Enforcement Problems Hinder Effective Implementation of New Fishery Management Activities
CED-79-120: Published: Sep 12, 1979. Publicly Released: Sep 12, 1979.
- Full Report:
The Fishery Conservation and Management Act of 1976 extended U.S. fisheries management to 200 miles from the territorial sea baseline. The Act authorizes management plans and implementing regulations to protect the fishing stocks from overfishing and to rebuild overfished stocks. It also prohibits foreign fishing in these waters if the domestic vessels have the capacity to catch the optimum yield of the fishery. The U.S. Coast Guard and the National Oceanic and Atmospheric Administration's (NOAA) National Marine Fisheries Service (NMFS) have joint responsibility for enforcing the regulations to implement these fishery management plans. Plans for about 70 species will be developed, and GAO reviewed two of the nine plans already in effect.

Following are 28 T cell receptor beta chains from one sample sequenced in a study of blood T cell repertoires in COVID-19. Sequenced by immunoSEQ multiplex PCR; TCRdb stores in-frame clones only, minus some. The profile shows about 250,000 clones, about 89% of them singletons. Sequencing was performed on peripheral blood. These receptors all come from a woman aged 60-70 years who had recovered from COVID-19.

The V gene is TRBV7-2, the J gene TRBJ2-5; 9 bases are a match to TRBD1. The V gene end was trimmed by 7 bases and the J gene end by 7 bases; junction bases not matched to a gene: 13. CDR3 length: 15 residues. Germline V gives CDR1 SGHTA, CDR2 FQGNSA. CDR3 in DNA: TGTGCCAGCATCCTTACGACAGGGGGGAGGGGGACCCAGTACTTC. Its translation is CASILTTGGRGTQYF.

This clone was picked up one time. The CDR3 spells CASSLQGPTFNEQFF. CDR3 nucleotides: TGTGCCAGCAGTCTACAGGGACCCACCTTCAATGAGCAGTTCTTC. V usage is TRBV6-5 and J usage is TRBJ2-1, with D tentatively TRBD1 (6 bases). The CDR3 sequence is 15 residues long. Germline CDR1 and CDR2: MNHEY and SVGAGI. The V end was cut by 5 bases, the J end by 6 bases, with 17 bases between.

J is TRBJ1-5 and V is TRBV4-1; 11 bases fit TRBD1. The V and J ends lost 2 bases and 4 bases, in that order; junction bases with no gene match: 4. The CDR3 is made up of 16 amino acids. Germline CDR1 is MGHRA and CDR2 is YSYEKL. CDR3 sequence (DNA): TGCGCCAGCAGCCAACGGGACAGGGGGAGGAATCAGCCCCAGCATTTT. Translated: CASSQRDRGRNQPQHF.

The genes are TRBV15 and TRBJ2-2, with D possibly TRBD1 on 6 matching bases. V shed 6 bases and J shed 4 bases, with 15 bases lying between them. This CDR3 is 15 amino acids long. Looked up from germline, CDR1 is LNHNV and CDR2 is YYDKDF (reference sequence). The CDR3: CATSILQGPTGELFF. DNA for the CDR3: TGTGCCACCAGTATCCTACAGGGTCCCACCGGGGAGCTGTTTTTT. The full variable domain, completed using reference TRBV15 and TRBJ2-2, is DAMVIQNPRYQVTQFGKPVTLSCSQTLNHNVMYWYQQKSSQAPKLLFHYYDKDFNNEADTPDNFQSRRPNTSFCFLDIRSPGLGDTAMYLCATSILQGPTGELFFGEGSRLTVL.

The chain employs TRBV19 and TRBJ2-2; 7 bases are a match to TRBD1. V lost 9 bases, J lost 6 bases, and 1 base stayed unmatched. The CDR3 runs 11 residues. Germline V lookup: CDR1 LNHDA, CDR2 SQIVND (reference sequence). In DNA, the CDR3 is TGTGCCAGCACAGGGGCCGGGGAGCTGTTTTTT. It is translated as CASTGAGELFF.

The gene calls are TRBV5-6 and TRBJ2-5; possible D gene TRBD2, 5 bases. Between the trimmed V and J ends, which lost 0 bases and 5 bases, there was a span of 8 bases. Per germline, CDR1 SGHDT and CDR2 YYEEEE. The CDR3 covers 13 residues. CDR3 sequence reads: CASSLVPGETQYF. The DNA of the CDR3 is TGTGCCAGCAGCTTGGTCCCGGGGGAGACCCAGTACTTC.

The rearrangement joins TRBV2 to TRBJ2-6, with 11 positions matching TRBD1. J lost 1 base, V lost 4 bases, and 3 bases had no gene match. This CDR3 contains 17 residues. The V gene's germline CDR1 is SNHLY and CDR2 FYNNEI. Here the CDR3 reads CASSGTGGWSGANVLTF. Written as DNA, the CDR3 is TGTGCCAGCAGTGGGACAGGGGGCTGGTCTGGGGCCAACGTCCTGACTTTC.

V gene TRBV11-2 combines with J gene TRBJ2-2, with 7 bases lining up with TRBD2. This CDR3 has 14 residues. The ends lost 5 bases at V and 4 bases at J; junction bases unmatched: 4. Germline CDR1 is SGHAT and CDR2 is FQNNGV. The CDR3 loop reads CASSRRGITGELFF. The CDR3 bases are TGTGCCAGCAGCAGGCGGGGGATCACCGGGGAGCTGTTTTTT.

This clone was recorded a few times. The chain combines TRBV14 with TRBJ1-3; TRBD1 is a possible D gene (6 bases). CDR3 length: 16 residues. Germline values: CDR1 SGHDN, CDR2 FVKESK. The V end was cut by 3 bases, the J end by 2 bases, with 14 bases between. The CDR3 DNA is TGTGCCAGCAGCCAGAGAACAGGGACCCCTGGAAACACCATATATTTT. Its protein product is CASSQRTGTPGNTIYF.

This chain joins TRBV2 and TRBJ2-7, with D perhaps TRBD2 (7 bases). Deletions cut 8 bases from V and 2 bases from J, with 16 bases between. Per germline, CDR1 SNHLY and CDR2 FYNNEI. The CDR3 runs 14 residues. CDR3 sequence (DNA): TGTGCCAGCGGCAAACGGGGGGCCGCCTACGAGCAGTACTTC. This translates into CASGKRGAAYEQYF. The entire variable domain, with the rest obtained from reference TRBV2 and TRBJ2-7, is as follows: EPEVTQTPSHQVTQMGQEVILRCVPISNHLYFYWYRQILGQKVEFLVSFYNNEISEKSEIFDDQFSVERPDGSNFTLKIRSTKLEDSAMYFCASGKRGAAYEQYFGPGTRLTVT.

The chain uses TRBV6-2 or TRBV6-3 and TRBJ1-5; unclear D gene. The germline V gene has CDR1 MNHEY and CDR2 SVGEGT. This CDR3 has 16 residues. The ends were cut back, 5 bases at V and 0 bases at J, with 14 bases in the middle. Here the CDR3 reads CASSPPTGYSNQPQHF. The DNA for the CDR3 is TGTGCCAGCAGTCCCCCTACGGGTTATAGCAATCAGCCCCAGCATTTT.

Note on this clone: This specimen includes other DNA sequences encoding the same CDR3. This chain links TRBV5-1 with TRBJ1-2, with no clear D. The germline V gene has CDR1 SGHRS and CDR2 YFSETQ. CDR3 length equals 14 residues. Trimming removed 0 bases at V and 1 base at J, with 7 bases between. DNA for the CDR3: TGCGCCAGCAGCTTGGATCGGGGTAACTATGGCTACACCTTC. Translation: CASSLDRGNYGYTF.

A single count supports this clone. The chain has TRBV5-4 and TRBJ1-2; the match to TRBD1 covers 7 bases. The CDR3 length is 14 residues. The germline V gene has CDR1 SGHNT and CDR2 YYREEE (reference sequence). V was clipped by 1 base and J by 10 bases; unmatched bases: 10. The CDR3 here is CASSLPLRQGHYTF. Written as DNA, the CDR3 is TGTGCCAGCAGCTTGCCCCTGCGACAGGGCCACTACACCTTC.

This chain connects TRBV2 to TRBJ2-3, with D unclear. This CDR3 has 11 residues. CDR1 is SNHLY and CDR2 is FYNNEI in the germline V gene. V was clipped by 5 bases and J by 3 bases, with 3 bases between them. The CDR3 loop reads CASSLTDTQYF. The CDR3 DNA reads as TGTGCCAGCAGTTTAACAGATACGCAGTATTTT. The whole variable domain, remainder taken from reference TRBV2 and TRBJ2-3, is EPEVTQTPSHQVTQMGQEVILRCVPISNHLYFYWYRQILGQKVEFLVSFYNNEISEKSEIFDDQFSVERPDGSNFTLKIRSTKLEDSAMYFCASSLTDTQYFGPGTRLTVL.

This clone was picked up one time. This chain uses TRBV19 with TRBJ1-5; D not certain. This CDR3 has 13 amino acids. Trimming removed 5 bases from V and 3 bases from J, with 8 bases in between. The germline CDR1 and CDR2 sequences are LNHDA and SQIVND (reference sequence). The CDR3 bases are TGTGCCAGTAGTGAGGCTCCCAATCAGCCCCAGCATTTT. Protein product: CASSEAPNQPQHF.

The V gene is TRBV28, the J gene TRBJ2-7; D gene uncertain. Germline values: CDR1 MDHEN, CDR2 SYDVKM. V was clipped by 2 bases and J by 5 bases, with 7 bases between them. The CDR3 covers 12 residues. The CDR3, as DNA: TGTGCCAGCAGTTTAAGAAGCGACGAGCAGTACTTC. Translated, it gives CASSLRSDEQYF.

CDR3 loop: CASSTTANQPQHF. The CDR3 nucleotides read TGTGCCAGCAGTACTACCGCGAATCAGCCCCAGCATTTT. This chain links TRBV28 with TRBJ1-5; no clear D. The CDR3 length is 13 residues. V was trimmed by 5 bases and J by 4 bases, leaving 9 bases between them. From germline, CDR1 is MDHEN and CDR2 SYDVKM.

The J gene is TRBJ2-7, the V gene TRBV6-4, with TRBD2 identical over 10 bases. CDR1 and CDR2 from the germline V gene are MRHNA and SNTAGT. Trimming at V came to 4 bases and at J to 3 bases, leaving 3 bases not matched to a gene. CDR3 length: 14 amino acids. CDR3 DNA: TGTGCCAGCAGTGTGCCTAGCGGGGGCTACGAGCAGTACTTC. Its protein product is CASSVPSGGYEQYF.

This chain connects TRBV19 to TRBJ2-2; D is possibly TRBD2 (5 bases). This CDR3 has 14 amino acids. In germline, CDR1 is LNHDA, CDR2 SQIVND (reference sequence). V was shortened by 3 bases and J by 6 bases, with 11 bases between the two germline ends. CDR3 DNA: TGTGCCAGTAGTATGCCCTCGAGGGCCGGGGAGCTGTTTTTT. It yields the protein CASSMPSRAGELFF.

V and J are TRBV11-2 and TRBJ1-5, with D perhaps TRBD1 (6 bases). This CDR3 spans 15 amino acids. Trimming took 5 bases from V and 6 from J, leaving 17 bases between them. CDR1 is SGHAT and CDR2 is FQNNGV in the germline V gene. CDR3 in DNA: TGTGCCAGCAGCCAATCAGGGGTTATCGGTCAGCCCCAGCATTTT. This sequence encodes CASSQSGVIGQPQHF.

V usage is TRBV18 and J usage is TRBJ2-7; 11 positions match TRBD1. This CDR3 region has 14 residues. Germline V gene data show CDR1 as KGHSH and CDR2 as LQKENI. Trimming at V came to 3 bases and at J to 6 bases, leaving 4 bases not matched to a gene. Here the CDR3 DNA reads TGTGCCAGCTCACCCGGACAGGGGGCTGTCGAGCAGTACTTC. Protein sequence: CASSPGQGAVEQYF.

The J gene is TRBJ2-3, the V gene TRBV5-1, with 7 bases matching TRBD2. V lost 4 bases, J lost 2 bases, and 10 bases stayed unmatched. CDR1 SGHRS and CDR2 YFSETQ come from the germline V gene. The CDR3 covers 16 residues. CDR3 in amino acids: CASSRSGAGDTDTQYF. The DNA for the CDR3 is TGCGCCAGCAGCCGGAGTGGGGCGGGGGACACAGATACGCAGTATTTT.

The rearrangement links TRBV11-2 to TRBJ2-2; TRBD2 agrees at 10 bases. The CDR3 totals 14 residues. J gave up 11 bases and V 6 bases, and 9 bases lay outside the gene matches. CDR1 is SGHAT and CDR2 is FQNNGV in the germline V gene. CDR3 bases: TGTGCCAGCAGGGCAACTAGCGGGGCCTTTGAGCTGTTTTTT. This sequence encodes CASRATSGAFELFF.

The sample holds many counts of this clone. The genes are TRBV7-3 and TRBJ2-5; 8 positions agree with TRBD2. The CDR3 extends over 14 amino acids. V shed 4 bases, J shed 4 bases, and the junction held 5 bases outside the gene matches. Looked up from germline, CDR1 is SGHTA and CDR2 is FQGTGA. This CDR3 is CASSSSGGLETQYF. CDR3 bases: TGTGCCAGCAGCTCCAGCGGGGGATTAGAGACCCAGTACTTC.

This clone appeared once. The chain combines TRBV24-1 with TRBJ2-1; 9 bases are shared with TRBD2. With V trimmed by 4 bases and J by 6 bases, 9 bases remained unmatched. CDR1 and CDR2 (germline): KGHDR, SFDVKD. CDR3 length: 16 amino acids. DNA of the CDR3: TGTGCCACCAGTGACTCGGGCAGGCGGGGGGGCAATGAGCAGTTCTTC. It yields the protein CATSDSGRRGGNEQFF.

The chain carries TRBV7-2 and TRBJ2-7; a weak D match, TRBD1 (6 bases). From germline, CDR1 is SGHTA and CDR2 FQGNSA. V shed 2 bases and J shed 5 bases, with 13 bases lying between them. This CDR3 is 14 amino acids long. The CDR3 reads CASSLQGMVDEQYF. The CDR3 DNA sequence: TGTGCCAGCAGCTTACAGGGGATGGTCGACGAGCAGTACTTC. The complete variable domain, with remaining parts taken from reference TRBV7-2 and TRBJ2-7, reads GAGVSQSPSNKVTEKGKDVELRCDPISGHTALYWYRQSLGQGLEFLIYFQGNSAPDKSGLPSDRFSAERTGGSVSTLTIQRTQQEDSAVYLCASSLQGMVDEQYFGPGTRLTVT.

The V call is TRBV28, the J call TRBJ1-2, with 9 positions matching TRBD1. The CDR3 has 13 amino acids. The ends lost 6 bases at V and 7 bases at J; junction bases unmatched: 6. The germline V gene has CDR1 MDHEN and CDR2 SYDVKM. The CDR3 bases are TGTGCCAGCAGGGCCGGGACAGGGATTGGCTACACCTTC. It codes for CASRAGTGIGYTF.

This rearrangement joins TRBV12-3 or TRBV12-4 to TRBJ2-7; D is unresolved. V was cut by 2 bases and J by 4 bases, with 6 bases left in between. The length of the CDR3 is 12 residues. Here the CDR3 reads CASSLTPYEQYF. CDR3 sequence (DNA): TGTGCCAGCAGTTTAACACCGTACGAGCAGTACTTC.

Better enforcement of present plans is needed and steps should be taken to avoid similar problems in plans not yet issued. Many domestic fishing regulations which are impractical, confusing, and constantly changing, hamper effective enforcement. The State regulations that exist have not been coordinated with Federal guidelines. It is an impossible task for Federal enforcement authorities to determine where the fish were caught which is necessary to prove a violation. The Coast Guard and the NMFS have not set specific goals or decided what methods and how much staff and equipment are needed to meet the goals. Some Coast Guard personnel are inadequately trained in identifying fish, and since there is a lack of personnel to enforce the law, they are frequently transferred to help out temporarily elsewhere. Coordination is lacking between the Coast Guard and the NMFS, as well as within the NMFS. Penalties have not been strong enough to deter violations; the profit to be gained far outweighs the penalty if violators are caught. Even though the number of foreign vessels fishing the U.S. waters has decreased, as has the volume of their catches since the law went into effect, enforcement could be more effective in many ways. Foreign countries are not being charged the full fee due on their catches since there is no system to verify the accuracy of catch statistics. The high turnover rate of observers and the long time needed for training hampers enforcement. Since the observers do not report violations until they return from sea, a delay of several months can occur.